Next week a small Māori research team will begin a series of six regional hui with Māori Providers who are committed to bringing to fruition a philosophy of whānau ora. I am not speaking of whānau ora as policy or as structure, but whānau ora as a way of living, a way of being, a way of seeking wellbeing for this and future generations. These hui are a part of a wider kaupapa of bringing forward tikanga and whakaaro that link to childrearing practices of our tupuna. To discuss and share tikanga that we can draw upon to enhance the wellbeing of our tamariki and mokopuna. This is a part of a wider kaupapa of whānau ora.
In a time when right wing, neo-liberal policies privilege the wealthy, where unemployment is on the increase and where just making ‘ends meet’ is having a growing detrimental impact on our people, we must take stock and look for innovative ways to support those most affected. A growing number of Māori and community based initiatives are seeking to take the lead in fighting poverty in this country. The Mana Party initiative ‘Feed The Kids’ is described as “a simple easy and immediate way to address the growing levels of poverty in Aotearoa” (www.feedthekids.org.nz) and is an initiative that deserves and needs support. There is ample evidence that our tamariki going hungry to schools has a direct impact on their ability to engage and participate in learning.
Brazillian educationalist and activist Paulo Freire once said;
“I didn’t understand anything because of my hunger. I wasn’t dumb. It wasn’t lack of interest. My social condition didn’t allow me to have an education. Experience showed me once again the relationship between social class and knowledge”.
In light of this statement there is not doubt that the Mana Party insistence that we must make changes at whānau, hapū, iwi, kura, regional, national levels to ensure the wellbeing of our tamariki and mokopuna, and of our wider whānau must be supported.
Freire’s work has for many years resonated with our people. His critical analysis within Pedagogy of the Oppressed developed as a process of engaging with poverty, with oppression, with subjucation. Within Pedagogy of the Oppressed, Freire makes deliberate connections between oppression and processes of dehumanizing the oppressed. Denial of fundamental human rights is central to that process of dehumanization. Poverty and the impositions of policies that maintain and reproduce poverty are processes of dehumanization. That is reflected in the neo-liberal ideologies and practices that have determined policies within Aotearoa since the inception of the new right policies of the 1990s and which have been increasing entrenched with subsequent National governments.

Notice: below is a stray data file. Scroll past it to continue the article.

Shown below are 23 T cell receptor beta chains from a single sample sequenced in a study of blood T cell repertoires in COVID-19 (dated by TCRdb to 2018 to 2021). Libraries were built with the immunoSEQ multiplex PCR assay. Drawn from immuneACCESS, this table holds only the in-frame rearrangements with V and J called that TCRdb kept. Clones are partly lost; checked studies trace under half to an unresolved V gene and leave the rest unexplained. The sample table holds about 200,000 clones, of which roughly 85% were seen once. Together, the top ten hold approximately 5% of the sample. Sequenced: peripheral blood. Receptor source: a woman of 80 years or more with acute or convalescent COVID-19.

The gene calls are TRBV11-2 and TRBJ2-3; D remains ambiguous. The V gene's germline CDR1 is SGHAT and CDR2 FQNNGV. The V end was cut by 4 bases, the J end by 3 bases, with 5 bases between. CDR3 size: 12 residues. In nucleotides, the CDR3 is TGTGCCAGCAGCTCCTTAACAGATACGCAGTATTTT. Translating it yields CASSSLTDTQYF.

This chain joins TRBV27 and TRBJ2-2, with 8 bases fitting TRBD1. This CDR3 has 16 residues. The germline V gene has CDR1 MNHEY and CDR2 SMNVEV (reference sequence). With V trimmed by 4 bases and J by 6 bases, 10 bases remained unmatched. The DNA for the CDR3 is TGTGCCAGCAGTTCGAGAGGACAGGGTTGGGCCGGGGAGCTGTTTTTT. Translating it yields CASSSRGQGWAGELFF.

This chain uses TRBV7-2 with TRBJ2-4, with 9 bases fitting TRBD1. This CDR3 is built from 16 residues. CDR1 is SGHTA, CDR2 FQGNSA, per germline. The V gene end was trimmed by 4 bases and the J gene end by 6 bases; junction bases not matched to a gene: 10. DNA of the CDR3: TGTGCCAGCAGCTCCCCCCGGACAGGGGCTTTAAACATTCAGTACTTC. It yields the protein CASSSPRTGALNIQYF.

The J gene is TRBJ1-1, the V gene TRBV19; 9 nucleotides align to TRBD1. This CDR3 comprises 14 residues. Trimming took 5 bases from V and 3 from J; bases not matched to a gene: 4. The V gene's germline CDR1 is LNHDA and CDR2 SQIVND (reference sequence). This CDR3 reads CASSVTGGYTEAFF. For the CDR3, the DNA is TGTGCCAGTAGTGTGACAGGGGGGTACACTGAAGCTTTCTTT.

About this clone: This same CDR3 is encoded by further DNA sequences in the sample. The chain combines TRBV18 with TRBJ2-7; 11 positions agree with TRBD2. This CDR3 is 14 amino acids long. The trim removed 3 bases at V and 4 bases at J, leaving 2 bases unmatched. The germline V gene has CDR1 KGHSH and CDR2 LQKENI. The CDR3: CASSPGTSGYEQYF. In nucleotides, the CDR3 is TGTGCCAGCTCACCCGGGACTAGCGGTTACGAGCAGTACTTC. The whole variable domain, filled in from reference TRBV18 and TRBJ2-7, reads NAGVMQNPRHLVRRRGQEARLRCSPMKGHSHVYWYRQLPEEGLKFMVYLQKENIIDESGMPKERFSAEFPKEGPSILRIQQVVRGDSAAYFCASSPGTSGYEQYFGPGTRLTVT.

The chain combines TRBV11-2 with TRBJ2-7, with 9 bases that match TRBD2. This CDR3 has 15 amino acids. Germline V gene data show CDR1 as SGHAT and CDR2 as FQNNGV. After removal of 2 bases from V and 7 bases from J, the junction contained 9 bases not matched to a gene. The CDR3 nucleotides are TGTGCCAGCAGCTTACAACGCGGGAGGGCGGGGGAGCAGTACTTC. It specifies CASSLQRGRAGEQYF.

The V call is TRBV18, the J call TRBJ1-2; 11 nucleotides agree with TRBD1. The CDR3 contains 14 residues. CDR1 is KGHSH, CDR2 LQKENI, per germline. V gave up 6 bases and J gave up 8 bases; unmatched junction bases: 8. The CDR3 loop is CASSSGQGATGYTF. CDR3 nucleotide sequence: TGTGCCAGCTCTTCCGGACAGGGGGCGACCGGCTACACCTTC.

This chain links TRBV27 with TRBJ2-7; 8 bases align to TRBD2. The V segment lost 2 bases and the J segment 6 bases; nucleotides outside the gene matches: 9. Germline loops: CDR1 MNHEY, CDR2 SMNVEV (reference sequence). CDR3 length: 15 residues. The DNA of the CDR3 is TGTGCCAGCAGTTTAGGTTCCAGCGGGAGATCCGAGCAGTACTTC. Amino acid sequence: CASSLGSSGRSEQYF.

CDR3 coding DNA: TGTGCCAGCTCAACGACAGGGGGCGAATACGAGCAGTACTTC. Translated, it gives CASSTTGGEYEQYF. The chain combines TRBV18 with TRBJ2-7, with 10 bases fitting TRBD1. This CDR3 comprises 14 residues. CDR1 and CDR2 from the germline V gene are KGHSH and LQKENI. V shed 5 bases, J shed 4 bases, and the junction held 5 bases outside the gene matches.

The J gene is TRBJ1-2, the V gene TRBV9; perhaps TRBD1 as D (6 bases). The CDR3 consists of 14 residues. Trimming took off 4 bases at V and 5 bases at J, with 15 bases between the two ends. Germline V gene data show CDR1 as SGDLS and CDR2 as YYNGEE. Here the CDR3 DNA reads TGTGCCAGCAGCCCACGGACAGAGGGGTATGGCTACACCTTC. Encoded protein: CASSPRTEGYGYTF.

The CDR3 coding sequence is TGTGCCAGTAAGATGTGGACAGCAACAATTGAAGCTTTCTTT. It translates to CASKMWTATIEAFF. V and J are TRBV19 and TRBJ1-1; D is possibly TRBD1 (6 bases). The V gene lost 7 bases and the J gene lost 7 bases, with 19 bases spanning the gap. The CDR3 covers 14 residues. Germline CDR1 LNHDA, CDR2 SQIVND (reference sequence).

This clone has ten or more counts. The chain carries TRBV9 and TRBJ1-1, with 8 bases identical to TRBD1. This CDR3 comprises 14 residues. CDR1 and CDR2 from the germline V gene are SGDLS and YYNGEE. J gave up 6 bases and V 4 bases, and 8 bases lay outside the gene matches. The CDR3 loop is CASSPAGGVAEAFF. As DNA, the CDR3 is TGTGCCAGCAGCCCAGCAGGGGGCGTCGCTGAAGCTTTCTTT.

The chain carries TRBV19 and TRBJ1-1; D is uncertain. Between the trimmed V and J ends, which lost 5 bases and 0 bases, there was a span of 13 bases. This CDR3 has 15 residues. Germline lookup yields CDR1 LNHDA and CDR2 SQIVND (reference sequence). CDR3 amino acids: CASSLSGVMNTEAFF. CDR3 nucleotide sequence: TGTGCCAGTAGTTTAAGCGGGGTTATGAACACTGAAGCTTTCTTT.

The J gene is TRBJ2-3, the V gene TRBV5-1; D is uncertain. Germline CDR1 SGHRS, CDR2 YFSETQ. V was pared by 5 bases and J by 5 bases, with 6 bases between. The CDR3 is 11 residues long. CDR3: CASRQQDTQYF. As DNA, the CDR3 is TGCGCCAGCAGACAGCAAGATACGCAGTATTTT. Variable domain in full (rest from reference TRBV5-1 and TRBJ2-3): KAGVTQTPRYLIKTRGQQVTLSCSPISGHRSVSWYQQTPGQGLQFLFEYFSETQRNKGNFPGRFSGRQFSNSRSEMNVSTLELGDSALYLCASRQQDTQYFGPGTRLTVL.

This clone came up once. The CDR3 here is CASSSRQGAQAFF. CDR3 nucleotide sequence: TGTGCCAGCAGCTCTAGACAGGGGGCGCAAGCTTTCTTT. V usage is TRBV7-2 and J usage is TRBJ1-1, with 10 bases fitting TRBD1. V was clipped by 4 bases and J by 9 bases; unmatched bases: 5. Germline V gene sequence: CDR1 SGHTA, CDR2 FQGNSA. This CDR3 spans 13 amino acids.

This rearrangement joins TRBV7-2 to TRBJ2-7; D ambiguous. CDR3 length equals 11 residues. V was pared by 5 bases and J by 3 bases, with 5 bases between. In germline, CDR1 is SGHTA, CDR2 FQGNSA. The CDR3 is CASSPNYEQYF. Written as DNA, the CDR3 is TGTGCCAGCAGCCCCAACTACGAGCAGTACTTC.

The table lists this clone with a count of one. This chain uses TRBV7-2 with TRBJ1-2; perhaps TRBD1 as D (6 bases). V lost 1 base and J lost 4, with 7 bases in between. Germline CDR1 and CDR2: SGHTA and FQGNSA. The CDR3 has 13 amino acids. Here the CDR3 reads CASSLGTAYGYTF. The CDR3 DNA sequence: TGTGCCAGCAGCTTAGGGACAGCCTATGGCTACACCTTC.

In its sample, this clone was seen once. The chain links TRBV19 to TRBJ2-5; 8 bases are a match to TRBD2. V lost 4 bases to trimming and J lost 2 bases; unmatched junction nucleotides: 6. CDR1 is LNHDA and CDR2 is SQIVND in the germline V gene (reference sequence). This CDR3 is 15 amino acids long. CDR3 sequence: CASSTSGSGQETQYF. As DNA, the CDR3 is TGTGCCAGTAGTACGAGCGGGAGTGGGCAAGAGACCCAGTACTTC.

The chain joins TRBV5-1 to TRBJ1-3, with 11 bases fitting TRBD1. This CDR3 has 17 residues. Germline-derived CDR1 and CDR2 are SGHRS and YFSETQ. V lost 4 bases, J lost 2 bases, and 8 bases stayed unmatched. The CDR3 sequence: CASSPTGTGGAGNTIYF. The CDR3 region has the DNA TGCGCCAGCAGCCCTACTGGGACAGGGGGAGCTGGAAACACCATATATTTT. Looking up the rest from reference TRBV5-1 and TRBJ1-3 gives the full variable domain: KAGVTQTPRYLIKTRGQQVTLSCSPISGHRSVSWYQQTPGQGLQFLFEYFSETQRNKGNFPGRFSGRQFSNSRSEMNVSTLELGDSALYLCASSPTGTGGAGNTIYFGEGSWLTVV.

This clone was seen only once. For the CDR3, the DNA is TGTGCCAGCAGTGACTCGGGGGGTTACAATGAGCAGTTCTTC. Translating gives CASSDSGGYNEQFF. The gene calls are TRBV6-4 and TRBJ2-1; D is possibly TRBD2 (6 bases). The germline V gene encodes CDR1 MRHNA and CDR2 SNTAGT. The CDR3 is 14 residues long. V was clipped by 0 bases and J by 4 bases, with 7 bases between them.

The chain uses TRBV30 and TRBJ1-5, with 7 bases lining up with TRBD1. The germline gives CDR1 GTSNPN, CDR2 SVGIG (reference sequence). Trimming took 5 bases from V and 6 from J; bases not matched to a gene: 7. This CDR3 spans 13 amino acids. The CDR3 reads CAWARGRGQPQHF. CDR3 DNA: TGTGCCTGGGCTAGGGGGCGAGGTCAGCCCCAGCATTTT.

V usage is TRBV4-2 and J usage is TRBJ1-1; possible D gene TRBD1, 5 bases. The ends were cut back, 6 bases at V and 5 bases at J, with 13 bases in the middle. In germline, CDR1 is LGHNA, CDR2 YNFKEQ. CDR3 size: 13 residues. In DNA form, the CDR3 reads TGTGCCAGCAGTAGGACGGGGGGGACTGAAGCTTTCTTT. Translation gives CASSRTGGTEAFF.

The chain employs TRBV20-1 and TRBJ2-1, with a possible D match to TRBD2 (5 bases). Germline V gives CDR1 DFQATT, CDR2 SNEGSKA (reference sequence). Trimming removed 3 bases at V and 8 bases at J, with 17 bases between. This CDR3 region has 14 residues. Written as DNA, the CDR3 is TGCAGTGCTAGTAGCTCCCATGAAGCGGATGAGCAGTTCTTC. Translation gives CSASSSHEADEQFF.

What is clear from the reflections of Paulo Freire is that the oppressor has no interest in changing the power relations that exist. It is for the oppressed to take that role. It is for those who are most denied to both initiate and struggle for the humanization of all. What that says is that we as Māori must take control of our destinies at all levels. We must find ways that we can support our whānau in ways that enable us all to realize our full potential, that enable us to be fully Māori, that enable us to be full participants in society both now and in the future. The struggle is multi-leveled. It is both cultural and structural. It is both about challenging systems of oppression and enhancing cultural approaches for wellbeing. It is about reminding ourselves that our tupuna worked collectively for generations to ensure the wellbeing of our whānau.
We live within a system that is not of our making, it is a system that values money over people, it is a system that privileges the individual over the whānau, it is a system that fails to value the inherent mana and tapu of all people, it is a system that is grounded within a capitalist intention of accumulation at no matter what cost, it is a system that will destroy our whenua, our awa, our maunga, our moana with no thought for current and future generations. This can not continue. We must make changes that bring a return to collective wellbeing and a movement to ‘Feed The Kids’ is a movement that must be collectively supported.
Dr Leonie Pihama (Te Atiawa, Ngati Mahanga, Nga Mahanga a Tairi)